This retrofuturist watch from TokyoFlash Japan features a dial inspired by fusion reactor schematics and Atompunk design. Its display glows in a bright nuclear green thanks to its LED-lit LCD panel, set into a polished stainless steel case with a mirrored bezel. Save $20 through 2.12.22 @ 8:59pm Japan time with code FUSION.
This unique wristwatch from TokyoFlash Japan features a display inspired by an graphic equalizer. But instead of displaying audio frequencies and volume levels, its green dots light up to indicate the current time and date. The oversized watch uses an LED-backlit LCD panel to create the effect. Available with a black or silver case.
We’ve seen plenty of watches inspired by aviation dials and gauges, but this Click Altimeter watch from TokyoFlash actually displays time like an altimeter, with three spinning dials that indicate the hour and minutes. They also sell a similar watch that looks like an electric power meter.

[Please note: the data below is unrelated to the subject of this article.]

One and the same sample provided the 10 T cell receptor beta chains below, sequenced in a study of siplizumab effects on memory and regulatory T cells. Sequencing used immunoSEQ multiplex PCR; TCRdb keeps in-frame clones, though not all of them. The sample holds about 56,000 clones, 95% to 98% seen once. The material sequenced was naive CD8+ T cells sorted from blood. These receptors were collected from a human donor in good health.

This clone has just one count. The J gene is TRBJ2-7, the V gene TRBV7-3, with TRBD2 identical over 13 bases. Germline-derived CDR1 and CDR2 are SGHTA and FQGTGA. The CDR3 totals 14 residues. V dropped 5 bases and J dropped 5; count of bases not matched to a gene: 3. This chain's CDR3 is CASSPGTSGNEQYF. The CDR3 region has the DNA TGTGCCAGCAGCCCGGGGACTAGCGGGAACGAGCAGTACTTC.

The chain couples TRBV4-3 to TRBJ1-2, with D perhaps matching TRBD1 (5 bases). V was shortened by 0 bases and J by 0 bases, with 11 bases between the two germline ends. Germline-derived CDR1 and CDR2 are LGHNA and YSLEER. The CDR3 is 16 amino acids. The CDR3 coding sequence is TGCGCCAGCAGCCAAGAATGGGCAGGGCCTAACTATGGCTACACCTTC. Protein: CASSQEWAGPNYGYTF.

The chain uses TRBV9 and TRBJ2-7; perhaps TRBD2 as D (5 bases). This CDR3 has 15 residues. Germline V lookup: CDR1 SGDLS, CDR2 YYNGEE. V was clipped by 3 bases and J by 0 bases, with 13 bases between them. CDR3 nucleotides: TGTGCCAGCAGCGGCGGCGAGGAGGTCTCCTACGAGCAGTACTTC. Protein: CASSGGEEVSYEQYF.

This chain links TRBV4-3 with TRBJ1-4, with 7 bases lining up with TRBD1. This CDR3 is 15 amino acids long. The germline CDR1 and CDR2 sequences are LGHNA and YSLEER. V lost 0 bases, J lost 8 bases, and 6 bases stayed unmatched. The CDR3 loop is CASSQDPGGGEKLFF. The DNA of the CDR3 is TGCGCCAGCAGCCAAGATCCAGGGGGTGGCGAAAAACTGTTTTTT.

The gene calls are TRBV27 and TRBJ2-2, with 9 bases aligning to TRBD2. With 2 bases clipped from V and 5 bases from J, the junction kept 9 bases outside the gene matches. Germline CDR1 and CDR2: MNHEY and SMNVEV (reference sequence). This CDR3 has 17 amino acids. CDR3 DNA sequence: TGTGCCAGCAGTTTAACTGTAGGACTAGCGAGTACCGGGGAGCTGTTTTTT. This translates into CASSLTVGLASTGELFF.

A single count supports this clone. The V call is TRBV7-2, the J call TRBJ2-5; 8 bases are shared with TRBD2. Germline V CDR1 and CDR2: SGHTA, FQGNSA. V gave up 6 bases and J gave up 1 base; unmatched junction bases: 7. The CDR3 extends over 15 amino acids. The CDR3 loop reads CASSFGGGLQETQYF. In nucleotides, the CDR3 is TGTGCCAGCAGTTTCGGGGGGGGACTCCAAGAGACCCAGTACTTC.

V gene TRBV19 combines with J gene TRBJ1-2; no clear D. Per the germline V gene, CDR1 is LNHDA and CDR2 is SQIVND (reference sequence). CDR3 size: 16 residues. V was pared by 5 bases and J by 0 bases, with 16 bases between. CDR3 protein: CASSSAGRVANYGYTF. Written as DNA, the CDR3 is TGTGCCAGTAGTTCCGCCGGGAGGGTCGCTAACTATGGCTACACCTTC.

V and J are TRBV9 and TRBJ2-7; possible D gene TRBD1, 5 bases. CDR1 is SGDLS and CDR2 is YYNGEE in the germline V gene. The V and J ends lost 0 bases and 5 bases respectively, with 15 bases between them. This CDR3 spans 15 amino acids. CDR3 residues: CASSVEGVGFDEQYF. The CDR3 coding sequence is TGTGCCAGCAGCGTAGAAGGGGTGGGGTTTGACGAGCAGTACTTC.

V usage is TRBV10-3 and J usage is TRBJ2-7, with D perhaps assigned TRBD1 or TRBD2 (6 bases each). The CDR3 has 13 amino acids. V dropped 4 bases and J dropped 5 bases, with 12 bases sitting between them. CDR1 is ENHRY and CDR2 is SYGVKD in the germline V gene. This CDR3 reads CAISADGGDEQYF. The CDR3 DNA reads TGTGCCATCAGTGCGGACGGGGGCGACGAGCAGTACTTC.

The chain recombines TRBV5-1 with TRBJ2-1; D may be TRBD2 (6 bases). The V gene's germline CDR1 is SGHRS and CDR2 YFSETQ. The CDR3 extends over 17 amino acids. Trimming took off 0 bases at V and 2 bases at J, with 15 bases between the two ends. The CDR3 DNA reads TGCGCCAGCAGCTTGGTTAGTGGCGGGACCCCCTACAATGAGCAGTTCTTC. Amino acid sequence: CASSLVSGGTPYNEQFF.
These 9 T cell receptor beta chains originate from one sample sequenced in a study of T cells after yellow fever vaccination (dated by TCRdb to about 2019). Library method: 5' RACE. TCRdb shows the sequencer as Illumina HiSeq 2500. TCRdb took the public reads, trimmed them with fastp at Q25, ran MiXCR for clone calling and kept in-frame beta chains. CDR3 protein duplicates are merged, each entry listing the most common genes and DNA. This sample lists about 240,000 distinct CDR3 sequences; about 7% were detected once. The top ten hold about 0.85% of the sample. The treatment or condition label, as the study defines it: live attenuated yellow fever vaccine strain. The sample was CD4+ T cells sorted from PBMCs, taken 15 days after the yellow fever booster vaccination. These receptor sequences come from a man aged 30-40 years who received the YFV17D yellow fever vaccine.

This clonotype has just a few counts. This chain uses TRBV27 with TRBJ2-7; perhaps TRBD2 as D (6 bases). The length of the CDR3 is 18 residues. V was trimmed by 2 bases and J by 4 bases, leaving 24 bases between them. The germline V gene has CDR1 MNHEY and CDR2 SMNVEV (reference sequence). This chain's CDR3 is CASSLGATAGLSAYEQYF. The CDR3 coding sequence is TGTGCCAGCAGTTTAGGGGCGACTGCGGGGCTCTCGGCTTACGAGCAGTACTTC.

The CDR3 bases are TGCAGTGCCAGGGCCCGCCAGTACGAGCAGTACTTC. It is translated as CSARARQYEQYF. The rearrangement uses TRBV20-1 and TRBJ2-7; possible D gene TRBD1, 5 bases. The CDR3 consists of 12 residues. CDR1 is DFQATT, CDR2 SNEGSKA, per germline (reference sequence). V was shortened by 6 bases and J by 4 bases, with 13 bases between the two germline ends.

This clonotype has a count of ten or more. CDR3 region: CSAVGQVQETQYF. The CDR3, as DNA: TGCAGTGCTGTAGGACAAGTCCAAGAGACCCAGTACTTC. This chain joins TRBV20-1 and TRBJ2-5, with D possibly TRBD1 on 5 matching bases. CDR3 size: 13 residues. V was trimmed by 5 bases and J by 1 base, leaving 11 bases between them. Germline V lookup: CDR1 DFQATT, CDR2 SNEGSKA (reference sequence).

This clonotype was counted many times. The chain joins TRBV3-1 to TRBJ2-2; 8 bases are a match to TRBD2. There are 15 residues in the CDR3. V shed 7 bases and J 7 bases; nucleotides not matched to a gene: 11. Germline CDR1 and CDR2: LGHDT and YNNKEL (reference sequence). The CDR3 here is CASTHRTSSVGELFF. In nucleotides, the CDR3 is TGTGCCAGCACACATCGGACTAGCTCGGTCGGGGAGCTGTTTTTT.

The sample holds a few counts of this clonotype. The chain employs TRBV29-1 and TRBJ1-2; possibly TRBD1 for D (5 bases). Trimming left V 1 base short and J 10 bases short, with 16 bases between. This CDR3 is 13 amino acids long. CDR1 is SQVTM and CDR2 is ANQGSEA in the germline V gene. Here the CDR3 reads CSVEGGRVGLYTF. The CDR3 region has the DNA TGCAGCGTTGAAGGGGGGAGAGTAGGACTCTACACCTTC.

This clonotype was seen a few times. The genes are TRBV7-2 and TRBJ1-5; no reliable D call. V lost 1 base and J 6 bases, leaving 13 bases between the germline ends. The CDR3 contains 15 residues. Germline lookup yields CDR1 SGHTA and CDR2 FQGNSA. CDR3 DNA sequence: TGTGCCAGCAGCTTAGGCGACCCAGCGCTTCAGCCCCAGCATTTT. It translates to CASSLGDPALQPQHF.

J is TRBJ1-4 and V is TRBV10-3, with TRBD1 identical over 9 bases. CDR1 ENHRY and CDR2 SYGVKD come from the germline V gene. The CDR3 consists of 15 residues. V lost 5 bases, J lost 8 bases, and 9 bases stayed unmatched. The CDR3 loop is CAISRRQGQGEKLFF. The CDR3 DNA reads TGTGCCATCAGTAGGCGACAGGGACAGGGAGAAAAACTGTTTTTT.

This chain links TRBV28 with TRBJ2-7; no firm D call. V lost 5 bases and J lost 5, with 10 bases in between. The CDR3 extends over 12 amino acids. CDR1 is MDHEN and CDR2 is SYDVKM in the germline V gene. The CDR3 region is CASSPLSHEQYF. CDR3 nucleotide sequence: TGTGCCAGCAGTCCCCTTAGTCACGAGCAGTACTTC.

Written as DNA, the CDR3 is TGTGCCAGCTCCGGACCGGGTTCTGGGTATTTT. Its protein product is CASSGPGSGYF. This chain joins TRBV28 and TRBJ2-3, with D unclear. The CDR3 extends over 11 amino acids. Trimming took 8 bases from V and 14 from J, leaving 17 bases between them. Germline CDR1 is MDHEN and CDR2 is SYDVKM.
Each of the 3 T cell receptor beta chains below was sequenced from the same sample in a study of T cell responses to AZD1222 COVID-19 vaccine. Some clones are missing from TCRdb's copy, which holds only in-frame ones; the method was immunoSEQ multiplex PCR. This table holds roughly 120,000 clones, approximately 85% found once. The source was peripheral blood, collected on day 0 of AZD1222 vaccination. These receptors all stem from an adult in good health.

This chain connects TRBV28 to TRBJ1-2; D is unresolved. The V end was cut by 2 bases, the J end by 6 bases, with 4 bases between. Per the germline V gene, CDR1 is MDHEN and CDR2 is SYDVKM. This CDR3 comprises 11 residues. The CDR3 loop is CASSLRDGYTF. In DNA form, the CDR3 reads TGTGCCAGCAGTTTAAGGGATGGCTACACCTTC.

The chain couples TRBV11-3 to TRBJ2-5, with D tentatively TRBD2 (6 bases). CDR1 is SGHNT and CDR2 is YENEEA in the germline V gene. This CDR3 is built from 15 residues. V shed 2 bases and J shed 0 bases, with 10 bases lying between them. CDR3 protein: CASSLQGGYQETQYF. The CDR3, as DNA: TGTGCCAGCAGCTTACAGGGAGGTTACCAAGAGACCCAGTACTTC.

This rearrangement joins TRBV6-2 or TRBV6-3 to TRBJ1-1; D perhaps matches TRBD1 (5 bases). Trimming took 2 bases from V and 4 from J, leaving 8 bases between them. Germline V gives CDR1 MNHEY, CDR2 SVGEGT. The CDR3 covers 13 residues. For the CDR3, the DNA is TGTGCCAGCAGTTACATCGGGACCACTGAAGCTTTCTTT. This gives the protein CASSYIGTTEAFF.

The Kisai Quasar has a deceptively easy to read display. Despite the geometric patterns covering its face, its digits are actually hiding in plain sight at the center of its hexagonal quadrants. It offers date, stopwatch, and alarm functions, along with electroluminescent backlighting, and 12-hour and 24-hour modes.
TokyoFlash’s futuristic looking timepiece features real carbon fiber components, and a sculpted display that looks like turbine fan blades. Time is indicated via animated LED tubes, which operate in two different display modes. Available with red, blue, or green LEDs.
Tokyoflash’s latest unusual watch is inspired by an air pressure gauge. It may look like a straightforward timepiece, but its inner gauge has no practical function. Instead, the watch’s hand moves three times to point to the outer gauge and indicate the time.
A unique modern timepiece inspired by the dot-matrix sign boards that appear on train platforms around Tokyo. It features a backlit LCD panel which displays the time and simulated train arrival information. Choose from Shinjuku, Fujisawa, or Machida stations.